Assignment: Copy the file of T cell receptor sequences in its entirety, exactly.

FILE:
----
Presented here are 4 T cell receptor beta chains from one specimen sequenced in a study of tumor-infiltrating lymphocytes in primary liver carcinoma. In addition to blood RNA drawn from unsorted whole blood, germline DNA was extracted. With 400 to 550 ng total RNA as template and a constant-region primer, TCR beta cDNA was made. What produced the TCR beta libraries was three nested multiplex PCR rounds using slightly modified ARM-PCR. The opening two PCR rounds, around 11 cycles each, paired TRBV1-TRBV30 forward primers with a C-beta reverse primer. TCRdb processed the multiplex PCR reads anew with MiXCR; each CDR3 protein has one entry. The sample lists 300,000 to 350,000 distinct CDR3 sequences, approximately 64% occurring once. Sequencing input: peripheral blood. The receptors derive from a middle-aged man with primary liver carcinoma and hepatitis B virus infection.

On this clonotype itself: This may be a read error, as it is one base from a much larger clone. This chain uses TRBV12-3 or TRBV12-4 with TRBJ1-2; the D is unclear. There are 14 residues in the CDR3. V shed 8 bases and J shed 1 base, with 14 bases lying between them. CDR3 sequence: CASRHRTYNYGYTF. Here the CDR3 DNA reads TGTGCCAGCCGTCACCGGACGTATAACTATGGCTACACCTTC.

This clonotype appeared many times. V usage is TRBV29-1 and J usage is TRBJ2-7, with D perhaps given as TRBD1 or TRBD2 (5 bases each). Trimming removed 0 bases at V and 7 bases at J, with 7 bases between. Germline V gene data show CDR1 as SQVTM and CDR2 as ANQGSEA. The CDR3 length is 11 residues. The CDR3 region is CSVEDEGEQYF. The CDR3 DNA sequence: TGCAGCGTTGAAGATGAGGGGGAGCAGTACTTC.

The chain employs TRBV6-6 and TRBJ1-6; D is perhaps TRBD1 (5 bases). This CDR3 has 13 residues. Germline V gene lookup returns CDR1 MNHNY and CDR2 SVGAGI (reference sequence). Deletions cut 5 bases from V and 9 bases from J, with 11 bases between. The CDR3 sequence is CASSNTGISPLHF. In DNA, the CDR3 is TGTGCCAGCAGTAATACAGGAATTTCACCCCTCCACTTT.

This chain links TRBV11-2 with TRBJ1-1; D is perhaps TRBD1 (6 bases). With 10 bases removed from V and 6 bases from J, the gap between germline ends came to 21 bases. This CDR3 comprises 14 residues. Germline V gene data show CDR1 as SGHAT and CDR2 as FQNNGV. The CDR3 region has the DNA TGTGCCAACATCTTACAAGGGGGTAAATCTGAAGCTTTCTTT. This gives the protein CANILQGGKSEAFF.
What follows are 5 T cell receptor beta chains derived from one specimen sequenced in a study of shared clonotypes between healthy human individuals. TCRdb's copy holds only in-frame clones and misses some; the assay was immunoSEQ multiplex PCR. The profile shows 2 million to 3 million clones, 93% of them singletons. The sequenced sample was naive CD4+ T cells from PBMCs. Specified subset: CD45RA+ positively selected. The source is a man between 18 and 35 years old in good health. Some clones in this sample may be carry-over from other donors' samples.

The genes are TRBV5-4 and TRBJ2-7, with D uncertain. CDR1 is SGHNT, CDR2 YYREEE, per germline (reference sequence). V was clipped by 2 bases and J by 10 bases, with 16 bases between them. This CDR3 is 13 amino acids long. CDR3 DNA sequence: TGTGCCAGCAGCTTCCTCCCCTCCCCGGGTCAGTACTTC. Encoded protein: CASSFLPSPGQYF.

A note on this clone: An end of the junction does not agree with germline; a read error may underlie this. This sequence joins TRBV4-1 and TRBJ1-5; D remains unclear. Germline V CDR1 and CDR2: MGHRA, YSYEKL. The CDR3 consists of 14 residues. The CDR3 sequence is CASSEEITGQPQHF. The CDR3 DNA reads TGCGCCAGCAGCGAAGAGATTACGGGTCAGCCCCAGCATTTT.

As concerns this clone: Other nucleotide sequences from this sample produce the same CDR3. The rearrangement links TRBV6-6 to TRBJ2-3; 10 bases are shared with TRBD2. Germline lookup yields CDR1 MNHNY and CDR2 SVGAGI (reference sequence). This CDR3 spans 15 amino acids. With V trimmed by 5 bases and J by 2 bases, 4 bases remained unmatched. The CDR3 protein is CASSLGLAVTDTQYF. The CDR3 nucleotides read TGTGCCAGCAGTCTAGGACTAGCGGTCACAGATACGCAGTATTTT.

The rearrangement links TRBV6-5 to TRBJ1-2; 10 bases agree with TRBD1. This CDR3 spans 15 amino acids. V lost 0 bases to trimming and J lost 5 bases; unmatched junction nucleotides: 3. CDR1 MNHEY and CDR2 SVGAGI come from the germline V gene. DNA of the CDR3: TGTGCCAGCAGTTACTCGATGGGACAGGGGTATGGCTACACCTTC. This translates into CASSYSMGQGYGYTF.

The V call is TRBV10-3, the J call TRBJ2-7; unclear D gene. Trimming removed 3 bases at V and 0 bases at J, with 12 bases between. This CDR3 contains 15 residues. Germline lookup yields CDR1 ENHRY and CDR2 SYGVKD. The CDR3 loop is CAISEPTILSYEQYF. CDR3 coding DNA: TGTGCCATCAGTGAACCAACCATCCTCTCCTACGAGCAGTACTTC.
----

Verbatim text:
Presented here are 4 T cell receptor beta chains from one specimen sequenced in a study of tumor-infiltrating lymphocytes in primary liver carcinoma. In addition to blood RNA drawn from unsorted whole blood, germline DNA was extracted. With 400 to 550 ng total RNA as template and a constant-region primer, TCR beta cDNA was made. What produced the TCR beta libraries was three nested multiplex PCR rounds using slightly modified ARM-PCR. The opening two PCR rounds, around 11 cycles each, paired TRBV1-TRBV30 forward primers with a C-beta reverse primer. TCRdb processed the multiplex PCR reads anew with MiXCR; each CDR3 protein has one entry. The sample lists 300,000 to 350,000 distinct CDR3 sequences, approximately 64% occurring once. Sequencing input: peripheral blood. The receptors derive from a middle-aged man with primary liver carcinoma and hepatitis B virus infection.

On this clonotype itself: This may be a read error, as it is one base from a much larger clone. This chain uses TRBV12-3 or TRBV12-4 with TRBJ1-2; the D is unclear. There are 14 residues in the CDR3. V shed 8 bases and J shed 1 base, with 14 bases lying between them. CDR3 sequence: CASRHRTYNYGYTF. Here the CDR3 DNA reads TGTGCCAGCCGTCACCGGACGTATAACTATGGCTACACCTTC.

This clonotype appeared many times. V usage is TRBV29-1 and J usage is TRBJ2-7, with D perhaps given as TRBD1 or TRBD2 (5 bases each). Trimming removed 0 bases at V and 7 bases at J, with 7 bases between. Germline V gene data show CDR1 as SQVTM and CDR2 as ANQGSEA. The CDR3 length is 11 residues. The CDR3 region is CSVEDEGEQYF. The CDR3 DNA sequence: TGCAGCGTTGAAGATGAGGGGGAGCAGTACTTC.

The chain employs TRBV6-6 and TRBJ1-6; D is perhaps TRBD1 (5 bases). This CDR3 has 13 residues. Germline V gene lookup returns CDR1 MNHNY and CDR2 SVGAGI (reference sequence). Deletions cut 5 bases from V and 9 bases from J, with 11 bases between. The CDR3 sequence is CASSNTGISPLHF. In DNA, the CDR3 is TGTGCCAGCAGTAATACAGGAATTTCACCCCTCCACTTT.

This chain links TRBV11-2 with TRBJ1-1; D is perhaps TRBD1 (6 bases). With 10 bases removed from V and 6 bases from J, the gap between germline ends came to 21 bases. This CDR3 comprises 14 residues. Germline V gene data show CDR1 as SGHAT and CDR2 as FQNNGV. The CDR3 region has the DNA TGTGCCAACATCTTACAAGGGGGTAAATCTGAAGCTTTCTTT. This gives the protein CANILQGGKSEAFF.
What follows are 5 T cell receptor beta chains derived from one specimen sequenced in a study of shared clonotypes between healthy human individuals. TCRdb's copy holds only in-frame clones and misses some; the assay was immunoSEQ multiplex PCR. The profile shows 2 million to 3 million clones, 93% of them singletons. The sequenced sample was naive CD4+ T cells from PBMCs. Specified subset: CD45RA+ positively selected. The source is a man between 18 and 35 years old in good health. Some clones in this sample may be carry-over from other donors' samples.

The genes are TRBV5-4 and TRBJ2-7, with D uncertain. CDR1 is SGHNT, CDR2 YYREEE, per germline (reference sequence). V was clipped by 2 bases and J by 10 bases, with 16 bases between them. This CDR3 is 13 amino acids long. CDR3 DNA sequence: TGTGCCAGCAGCTTCCTCCCCTCCCCGGGTCAGTACTTC. Encoded protein: CASSFLPSPGQYF.

A note on this clone: An end of the junction does not agree with germline; a read error may underlie this. This sequence joins TRBV4-1 and TRBJ1-5; D remains unclear. Germline V CDR1 and CDR2: MGHRA, YSYEKL. The CDR3 consists of 14 residues. The CDR3 sequence is CASSEEITGQPQHF. The CDR3 DNA reads TGCGCCAGCAGCGAAGAGATTACGGGTCAGCCCCAGCATTTT.

As concerns this clone: Other nucleotide sequences from this sample produce the same CDR3. The rearrangement links TRBV6-6 to TRBJ2-3; 10 bases are shared with TRBD2. Germline lookup yields CDR1 MNHNY and CDR2 SVGAGI (reference sequence). This CDR3 spans 15 amino acids. With V trimmed by 5 bases and J by 2 bases, 4 bases remained unmatched. The CDR3 protein is CASSLGLAVTDTQYF. The CDR3 nucleotides read TGTGCCAGCAGTCTAGGACTAGCGGTCACAGATACGCAGTATTTT.

The rearrangement links TRBV6-5 to TRBJ1-2; 10 bases agree with TRBD1. This CDR3 spans 15 amino acids. V lost 0 bases to trimming and J lost 5 bases; unmatched junction nucleotides: 3. CDR1 MNHEY and CDR2 SVGAGI come from the germline V gene. DNA of the CDR3: TGTGCCAGCAGTTACTCGATGGGACAGGGGTATGGCTACACCTTC. This translates into CASSYSMGQGYGYTF.

The V call is TRBV10-3, the J call TRBJ2-7; unclear D gene. Trimming removed 3 bases at V and 0 bases at J, with 12 bases between. This CDR3 contains 15 residues. Germline lookup yields CDR1 ENHRY and CDR2 SYGVKD. The CDR3 loop is CAISEPTILSYEQYF. CDR3 coding DNA: TGTGCCATCAGTGAACCAACCATCCTCTCCTACGAGCAGTACTTC.